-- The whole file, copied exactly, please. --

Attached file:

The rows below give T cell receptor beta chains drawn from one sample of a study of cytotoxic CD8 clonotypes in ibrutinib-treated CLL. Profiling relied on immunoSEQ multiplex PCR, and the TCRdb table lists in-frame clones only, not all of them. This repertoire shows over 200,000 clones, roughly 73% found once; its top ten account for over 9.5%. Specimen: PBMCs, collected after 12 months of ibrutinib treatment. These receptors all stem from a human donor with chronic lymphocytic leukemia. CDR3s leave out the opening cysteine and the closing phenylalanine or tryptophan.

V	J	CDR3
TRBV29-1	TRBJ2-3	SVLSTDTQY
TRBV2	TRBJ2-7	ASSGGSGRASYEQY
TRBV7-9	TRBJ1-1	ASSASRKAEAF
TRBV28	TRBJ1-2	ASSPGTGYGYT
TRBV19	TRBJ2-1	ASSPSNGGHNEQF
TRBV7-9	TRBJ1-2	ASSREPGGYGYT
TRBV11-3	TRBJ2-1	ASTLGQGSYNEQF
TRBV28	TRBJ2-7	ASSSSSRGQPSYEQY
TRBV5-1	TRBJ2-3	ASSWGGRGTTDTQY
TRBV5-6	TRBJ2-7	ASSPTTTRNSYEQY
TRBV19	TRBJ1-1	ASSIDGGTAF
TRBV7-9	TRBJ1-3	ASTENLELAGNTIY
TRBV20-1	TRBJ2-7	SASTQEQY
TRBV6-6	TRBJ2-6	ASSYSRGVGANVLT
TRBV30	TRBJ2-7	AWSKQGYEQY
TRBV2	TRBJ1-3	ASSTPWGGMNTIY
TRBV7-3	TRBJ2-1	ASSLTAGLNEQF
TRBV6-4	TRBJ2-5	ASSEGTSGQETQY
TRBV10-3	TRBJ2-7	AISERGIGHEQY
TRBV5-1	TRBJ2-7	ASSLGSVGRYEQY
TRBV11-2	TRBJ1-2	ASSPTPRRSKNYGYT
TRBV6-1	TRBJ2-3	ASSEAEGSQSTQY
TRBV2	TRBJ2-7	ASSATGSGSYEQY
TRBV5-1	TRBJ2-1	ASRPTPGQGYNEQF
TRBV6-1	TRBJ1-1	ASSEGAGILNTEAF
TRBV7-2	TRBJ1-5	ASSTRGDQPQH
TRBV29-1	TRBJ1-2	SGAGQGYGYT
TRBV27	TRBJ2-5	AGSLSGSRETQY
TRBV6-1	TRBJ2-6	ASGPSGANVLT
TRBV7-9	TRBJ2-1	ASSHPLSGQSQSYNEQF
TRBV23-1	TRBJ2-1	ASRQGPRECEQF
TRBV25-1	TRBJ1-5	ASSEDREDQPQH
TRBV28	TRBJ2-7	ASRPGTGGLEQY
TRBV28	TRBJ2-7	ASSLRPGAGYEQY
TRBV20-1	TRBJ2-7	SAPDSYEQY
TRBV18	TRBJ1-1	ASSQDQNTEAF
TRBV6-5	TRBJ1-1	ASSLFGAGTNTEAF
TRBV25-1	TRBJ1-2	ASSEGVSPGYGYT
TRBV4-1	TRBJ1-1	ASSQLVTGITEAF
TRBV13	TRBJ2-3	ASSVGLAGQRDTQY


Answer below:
The rows below give T cell receptor beta chains drawn from one sample of a study of cytotoxic CD8 clonotypes in ibrutinib-treated CLL. Profiling relied on immunoSEQ multiplex PCR, and the TCRdb table lists in-frame clones only, not all of them. This repertoire shows over 200,000 clones, roughly 73% found once; its top ten account for over 9.5%. Specimen: PBMCs, collected after 12 months of ibrutinib treatment. These receptors all stem from a human donor with chronic lymphocytic leukemia. CDR3s leave out the opening cysteine and the closing phenylalanine or tryptophan.

V	J	CDR3
TRBV29-1	TRBJ2-3	SVLSTDTQY
TRBV2	TRBJ2-7	ASSGGSGRASYEQY
TRBV7-9	TRBJ1-1	ASSASRKAEAF
TRBV28	TRBJ1-2	ASSPGTGYGYT
TRBV19	TRBJ2-1	ASSPSNGGHNEQF
TRBV7-9	TRBJ1-2	ASSREPGGYGYT
TRBV11-3	TRBJ2-1	ASTLGQGSYNEQF
TRBV28	TRBJ2-7	ASSSSSRGQPSYEQY
TRBV5-1	TRBJ2-3	ASSWGGRGTTDTQY
TRBV5-6	TRBJ2-7	ASSPTTTRNSYEQY
TRBV19	TRBJ1-1	ASSIDGGTAF
TRBV7-9	TRBJ1-3	ASTENLELAGNTIY
TRBV20-1	TRBJ2-7	SASTQEQY
TRBV6-6	TRBJ2-6	ASSYSRGVGANVLT
TRBV30	TRBJ2-7	AWSKQGYEQY
TRBV2	TRBJ1-3	ASSTPWGGMNTIY
TRBV7-3	TRBJ2-1	ASSLTAGLNEQF
TRBV6-4	TRBJ2-5	ASSEGTSGQETQY
TRBV10-3	TRBJ2-7	AISERGIGHEQY
TRBV5-1	TRBJ2-7	ASSLGSVGRYEQY
TRBV11-2	TRBJ1-2	ASSPTPRRSKNYGYT
TRBV6-1	TRBJ2-3	ASSEAEGSQSTQY
TRBV2	TRBJ2-7	ASSATGSGSYEQY
TRBV5-1	TRBJ2-1	ASRPTPGQGYNEQF
TRBV6-1	TRBJ1-1	ASSEGAGILNTEAF
TRBV7-2	TRBJ1-5	ASSTRGDQPQH
TRBV29-1	TRBJ1-2	SGAGQGYGYT
TRBV27	TRBJ2-5	AGSLSGSRETQY
TRBV6-1	TRBJ2-6	ASGPSGANVLT
TRBV7-9	TRBJ2-1	ASSHPLSGQSQSYNEQF
TRBV23-1	TRBJ2-1	ASRQGPRECEQF
TRBV25-1	TRBJ1-5	ASSEDREDQPQH
TRBV28	TRBJ2-7	ASRPGTGGLEQY
TRBV28	TRBJ2-7	ASSLRPGAGYEQY
TRBV20-1	TRBJ2-7	SAPDSYEQY
TRBV18	TRBJ1-1	ASSQDQNTEAF
TRBV6-5	TRBJ1-1	ASSLFGAGTNTEAF
TRBV25-1	TRBJ1-2	ASSEGVSPGYGYT
TRBV4-1	TRBJ1-1	ASSQLVTGITEAF
TRBV13	TRBJ2-3	ASSVGLAGQRDTQY